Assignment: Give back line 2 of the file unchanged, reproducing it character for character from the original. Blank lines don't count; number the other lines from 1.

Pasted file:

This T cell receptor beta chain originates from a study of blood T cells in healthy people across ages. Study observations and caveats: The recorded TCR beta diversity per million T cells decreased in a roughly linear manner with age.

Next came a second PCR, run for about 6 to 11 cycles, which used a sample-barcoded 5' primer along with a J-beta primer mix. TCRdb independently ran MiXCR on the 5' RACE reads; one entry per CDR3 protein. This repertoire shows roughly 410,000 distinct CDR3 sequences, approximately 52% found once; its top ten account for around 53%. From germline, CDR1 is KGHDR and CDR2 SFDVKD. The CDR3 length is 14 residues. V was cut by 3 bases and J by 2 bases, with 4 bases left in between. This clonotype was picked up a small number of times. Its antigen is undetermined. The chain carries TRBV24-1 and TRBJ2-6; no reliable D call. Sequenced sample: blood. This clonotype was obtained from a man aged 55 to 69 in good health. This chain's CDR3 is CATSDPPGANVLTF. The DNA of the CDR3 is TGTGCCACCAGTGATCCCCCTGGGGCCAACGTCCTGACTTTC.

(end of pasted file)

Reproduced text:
Next came a second PCR, run for about 6 to 11 cycles, which used a sample-barcoded 5' primer along with a J-beta primer mix. TCRdb independently ran MiXCR on the 5' RACE reads; one entry per CDR3 protein. This repertoire shows roughly 410,000 distinct CDR3 sequences, approximately 52% found once; its top ten account for around 53%. From germline, CDR1 is KGHDR and CDR2 SFDVKD. The CDR3 length is 14 residues. V was cut by 3 bases and J by 2 bases, with 4 bases left in between. This clonotype was picked up a small number of times. Its antigen is undetermined. The chain carries TRBV24-1 and TRBJ2-6; no reliable D call. Sequenced sample: blood. This clonotype was obtained from a man aged 55 to 69 in good health. This chain's CDR3 is CATSDPPGANVLTF. The DNA of the CDR3 is TGTGCCACCAGTGATCCCCCTGGGGCCAACGTCCTGACTTTC.